HAYNEVILLE, Ala. — One afternoon this week, George Thampy ’10, a chemistry concentrator, joined four other Harvard undergraduates on a low scaffold at a nearly completed church in this small south-central Alabama town. Their task was to screw a heavy wood panel onto the rafters.

Thampy stretched both arms wide. When the board still wobbled, he did what any good Harvard student would: He used his head.

The Mather House senior won’t always be working on scaffolds. After graduation, he plans a career in finance. But this week he is one of 22 Harvard undergraduates using their Alternative Spring Break to do finishing work on a new Hayneville Church of Christ. The original burned down, an arson target, in 2008. Said Thampy, “I’m irrepressibly happy to be here.”

Marcel Moran '11 (from left), George Thampy '10, Nworah Ayogu '10, Rachael Goldberg '12, and Kennedy Mukuna '12 offer numerous helping hands.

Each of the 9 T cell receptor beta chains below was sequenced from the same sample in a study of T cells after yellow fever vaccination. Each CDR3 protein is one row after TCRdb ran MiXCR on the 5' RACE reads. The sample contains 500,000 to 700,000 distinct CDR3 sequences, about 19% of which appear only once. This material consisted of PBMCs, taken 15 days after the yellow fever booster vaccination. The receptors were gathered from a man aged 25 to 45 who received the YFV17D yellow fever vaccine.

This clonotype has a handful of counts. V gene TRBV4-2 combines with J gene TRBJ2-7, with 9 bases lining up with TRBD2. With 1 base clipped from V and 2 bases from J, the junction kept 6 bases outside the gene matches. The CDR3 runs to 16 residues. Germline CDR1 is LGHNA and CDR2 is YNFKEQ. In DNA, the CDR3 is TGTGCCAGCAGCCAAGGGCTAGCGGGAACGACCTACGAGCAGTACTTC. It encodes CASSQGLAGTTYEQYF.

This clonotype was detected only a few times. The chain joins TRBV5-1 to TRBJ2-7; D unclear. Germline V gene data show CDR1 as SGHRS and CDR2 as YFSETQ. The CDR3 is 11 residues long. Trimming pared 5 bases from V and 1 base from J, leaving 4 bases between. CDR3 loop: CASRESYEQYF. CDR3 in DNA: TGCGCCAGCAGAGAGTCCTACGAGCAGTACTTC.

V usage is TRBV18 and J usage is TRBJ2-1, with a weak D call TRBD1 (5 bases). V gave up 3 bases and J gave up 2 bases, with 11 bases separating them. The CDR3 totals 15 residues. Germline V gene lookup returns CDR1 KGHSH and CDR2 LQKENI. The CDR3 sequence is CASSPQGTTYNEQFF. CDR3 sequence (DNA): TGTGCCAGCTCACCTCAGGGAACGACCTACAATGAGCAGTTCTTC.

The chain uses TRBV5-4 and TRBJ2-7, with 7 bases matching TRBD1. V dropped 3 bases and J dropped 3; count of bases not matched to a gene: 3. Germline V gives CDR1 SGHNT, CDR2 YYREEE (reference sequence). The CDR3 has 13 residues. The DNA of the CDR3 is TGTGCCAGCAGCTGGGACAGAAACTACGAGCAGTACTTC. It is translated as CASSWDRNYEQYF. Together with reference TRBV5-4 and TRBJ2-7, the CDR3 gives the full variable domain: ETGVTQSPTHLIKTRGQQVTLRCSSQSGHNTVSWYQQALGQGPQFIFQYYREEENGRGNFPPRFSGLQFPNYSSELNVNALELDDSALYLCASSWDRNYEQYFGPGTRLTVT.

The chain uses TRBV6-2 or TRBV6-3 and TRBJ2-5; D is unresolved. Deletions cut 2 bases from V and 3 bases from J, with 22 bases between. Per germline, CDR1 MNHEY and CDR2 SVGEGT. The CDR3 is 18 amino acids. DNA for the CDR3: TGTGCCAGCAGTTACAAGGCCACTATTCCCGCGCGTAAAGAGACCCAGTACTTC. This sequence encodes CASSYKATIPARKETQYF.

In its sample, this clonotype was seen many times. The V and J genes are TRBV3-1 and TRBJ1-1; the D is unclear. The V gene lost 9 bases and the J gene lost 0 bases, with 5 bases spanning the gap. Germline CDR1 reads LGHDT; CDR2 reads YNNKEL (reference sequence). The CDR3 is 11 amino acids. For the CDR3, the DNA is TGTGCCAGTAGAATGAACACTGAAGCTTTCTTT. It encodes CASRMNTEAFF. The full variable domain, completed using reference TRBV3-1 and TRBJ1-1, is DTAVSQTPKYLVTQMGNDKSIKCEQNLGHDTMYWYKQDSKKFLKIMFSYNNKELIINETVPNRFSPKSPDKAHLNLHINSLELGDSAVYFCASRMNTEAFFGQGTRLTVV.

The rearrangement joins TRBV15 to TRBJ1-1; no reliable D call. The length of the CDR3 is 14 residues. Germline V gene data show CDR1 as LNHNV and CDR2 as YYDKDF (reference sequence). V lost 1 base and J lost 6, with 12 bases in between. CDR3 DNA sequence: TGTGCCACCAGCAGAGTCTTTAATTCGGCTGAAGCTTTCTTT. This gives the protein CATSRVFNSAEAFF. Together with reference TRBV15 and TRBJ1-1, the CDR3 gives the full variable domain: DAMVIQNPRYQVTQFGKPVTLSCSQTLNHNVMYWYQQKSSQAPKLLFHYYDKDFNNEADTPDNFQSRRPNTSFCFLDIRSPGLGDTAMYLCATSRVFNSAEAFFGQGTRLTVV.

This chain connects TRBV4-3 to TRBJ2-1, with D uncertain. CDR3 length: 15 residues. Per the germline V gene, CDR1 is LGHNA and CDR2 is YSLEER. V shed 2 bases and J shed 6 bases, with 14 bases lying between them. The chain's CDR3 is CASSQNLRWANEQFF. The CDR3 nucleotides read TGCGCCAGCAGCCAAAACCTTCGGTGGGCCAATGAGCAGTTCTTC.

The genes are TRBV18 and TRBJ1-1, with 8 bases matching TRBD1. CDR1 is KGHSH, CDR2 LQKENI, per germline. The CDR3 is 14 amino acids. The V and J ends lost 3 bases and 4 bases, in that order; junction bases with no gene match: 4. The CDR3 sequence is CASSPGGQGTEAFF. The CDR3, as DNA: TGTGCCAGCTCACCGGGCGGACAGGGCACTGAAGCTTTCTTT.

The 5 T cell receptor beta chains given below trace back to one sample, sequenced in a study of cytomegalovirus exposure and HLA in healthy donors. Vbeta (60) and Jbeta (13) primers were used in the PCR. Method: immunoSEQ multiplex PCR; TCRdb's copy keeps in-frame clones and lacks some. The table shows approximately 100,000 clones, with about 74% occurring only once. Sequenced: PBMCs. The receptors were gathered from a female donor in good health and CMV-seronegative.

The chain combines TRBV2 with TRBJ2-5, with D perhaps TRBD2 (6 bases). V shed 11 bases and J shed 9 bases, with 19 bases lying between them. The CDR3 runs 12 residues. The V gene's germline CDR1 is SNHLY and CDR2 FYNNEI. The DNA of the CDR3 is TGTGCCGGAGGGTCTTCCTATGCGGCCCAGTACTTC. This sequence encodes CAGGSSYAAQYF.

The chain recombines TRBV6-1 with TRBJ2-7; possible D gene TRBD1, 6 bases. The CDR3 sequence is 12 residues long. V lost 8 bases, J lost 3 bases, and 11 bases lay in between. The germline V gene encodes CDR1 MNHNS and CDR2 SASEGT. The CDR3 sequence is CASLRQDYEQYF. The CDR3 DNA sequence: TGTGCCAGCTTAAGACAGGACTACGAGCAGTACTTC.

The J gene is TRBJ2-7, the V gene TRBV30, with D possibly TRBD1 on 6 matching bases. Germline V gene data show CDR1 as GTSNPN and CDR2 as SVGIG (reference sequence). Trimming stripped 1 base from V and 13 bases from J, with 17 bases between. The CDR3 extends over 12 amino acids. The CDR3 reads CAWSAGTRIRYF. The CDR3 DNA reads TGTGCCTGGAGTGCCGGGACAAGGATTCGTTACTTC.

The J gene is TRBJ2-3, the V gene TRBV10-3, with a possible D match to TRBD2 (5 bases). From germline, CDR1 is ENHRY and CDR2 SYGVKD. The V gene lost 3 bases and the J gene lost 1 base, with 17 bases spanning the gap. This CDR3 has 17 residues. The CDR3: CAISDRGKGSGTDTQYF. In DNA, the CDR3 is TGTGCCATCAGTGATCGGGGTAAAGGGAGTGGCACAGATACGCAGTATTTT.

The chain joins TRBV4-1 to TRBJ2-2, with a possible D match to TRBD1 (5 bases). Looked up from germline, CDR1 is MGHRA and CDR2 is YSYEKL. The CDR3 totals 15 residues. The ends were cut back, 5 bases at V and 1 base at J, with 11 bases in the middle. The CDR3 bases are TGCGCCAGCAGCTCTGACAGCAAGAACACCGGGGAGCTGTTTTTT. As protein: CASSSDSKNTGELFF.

The Harvard workers are along on one of 10 domestic public service trips sponsored this year by the Phillips Brooks House Association (PBHA). They made the 21-hour drive to Alabama in three PBHA vans.

Along the way, Emmett Kistler ’11 stopped in his native New Jersey to renew his license so he could help with the driving. “For us, this is grounding,” said the Eliot House junior. “You get down here, and it’s revitalizing.”

There’s more, too. “Before I got here, I didn’t know how to swing a hammer,” he said.

“It’s fun to do something tangible,” said Marcel Moran ’11, one of four co-leaders on the Hayneville trip. “It’s using your brain in a whole new way.”